Dennis Prager

I do not live in Minnesota.

Nor have I ever written a column about any congressional race.

But what Patty Wetterling, Democratic congressional candidate in Minnesota's sixth district, just did is so wrong, so dishonest, so low even for the generally negative tone of political advertising, and so injurious to children, that I am breaking a lifelong silence on congressional races to beg Democrats and others in her district not to vote for her.

This is not motivated by partisanship; I would even prefer a candidate to the left of her. Vote for the Green candidate if there is one; write in someone to the left of her. But to vote for Patty Wetterling is to harm political discourse and compromise our society's battle against child abuse.

Her recent television ad, referring to the Mark Foley scandal, states: "It shocks the conscience . . . congressional leaders have admitted covering up the predatory behavior of a congressman who used the Internet to molest children."

Even the Minneapolis Star-Tribune, among America's most left/liberal newspapers, which essentially endorses only Democrats, published an article under the headline, "Wetterling ad overstates facts: The TV spot by the Sixth District candidate is wrong in stating that members of Congress admitted to a coverup -- none has."

But that lie in the Patty Wetterling ad is actually the lesser of its sins. The greater sin, the unforgivable one, is its characterization that what former Republican Congressman Mark Foley did was "molest children."

Foley not only did not molest any children, to the best of anyone's knowledge, he did not even engage in consensual sex with any page over the age of consent. (There was a relationship with one adult male who had served as a page.)

So that is the second lie in the Patty Wetterling ad. No one was molested. And no child was involved at any time in any way.

That is what prompts this anger at Patty Wetterling more than her lies, which she continues to defend. It is her use of the words "molest children" when everything that happened took place via the Internet, and the youngest page to receive his cyberspace attention was 16 years old.

Now, for the sake of clarity, lest there be even one reader who is wondering, I oppose any sexual activity between a politician and a page, even of majority age. In my capacity as a nationally syndicated radio talk show host I have had numerous young women (and men, but they are not relevant to this discussion in my case) serve as interns. I have always believed that in their eyes I was supposed to represent the ideals that I stand for, not a man on the hunt for young flesh.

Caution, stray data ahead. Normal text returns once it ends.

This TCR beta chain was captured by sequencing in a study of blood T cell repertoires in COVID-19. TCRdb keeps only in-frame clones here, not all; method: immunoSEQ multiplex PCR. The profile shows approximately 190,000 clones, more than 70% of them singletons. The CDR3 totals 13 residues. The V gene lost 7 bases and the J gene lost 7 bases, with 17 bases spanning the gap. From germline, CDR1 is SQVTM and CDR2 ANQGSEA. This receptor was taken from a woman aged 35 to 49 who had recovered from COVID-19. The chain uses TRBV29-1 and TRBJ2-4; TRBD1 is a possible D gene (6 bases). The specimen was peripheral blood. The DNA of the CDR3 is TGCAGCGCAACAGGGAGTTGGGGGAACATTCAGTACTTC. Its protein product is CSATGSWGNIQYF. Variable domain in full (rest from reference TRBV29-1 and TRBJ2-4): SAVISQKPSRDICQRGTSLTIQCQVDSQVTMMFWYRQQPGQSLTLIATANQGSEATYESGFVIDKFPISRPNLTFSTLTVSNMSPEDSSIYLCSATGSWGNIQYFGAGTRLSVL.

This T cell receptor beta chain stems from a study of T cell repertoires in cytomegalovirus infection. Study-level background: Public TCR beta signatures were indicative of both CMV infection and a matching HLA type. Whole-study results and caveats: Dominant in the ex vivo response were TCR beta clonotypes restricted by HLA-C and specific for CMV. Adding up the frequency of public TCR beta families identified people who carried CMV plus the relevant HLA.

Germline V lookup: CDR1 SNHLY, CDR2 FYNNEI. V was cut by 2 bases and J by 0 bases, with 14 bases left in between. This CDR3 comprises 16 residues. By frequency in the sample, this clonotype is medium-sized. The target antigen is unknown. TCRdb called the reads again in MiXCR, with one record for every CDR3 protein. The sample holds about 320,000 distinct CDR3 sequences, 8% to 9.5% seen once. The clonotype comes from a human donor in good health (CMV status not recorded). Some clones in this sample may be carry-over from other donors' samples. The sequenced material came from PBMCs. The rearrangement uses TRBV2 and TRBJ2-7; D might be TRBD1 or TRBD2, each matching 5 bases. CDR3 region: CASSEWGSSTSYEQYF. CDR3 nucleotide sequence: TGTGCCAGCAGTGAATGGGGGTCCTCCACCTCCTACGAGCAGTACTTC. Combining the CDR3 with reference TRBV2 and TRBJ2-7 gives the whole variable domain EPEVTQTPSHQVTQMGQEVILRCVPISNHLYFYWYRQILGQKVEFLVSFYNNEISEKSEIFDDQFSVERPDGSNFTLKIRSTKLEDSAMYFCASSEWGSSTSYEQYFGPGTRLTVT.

Therefore, of course, I believe what Mark Foley did in his e-mails -- attempt to seduce young men -- was wrong.

But that is all he did. He never molested a child. First, he never touched any page(s), since you cannot sexually molest a person you don't touch. It utterly cheapens the word "molest."

Second, no "children" were involved. A 16-year-old is a minor as far as sexual relations are concerned (though, ironically, not in Washington, D.C., whose Democratic lawmakers have made 16 the age of sexual consent). But minor is not the same as child. Foley had no sexual contact, verbal or physical, with any children to the best of anyone's, including Patty Wetterling's, knowledge.

To equate seductive e-mails to a 16-year-old -- or even the more explicit instant messages with an 18-year-old (which no Republican knew about) -- with "molesting children" -- only undermines our efforts to fight the enormous, almost unparalleled, evil of child molestation. What Patty Wetterling has deliberately done for political gain is to cheapen, redefine, and thereby reduce hatred of, child molestation.

Democrats who excuse her point to the fact that she suffered the unspeakable tragedy of having her own child abducted 18 years ago.

This is a new development in American moral discourse -- the granting to people who have suffered the loss of a child moral credibility, thereby excusing them from normal moral judgments. The father of Nick Berg, the young American slaughtered by Islamists in Iraq, has made morally absurd comments from the national platform accorded him as a grieving father; Cindy Sheehan has attained iconic status solely because her son was killed in Iraq.

The loss of a child entitles a parent to the deepest, sincerest sympathy the human race can offer; there is no pain like the loss of a child. But that loss does not justify using that sympathy to claim special moral status -- incidentally, do any conservative parents use the loss of a child to claim that status? -- let alone excuse immoral actions.

Patty Wetterling's child was abducted in 1989, a loss compounded by the horror of never learning what happened to her child. She deserves every expression of sympathy the rest of us can muster. But that pain does not absolve her from normal moral considerations such as honesty in political discourse, let alone excuse her deliberate cheapening of the term "child molestation." If that ad helps her win, she will have done so at the price of diminishing the horror of real child molestation.

If Patty Wetterling believes that Mark Foley molested children, she does not understand the problem of child molestation. If she does not believe that Mark Foley molested children, she defamed a man and redefined molestation. In either case, she is not fit to serve in the U.S. Congress.


Dennis Prager

Dennis Prager is a SRN radio show host, contributing columnist for Townhall.com and author of his newest book, “The Ten Commandments: Still the Best Moral Code.”


 
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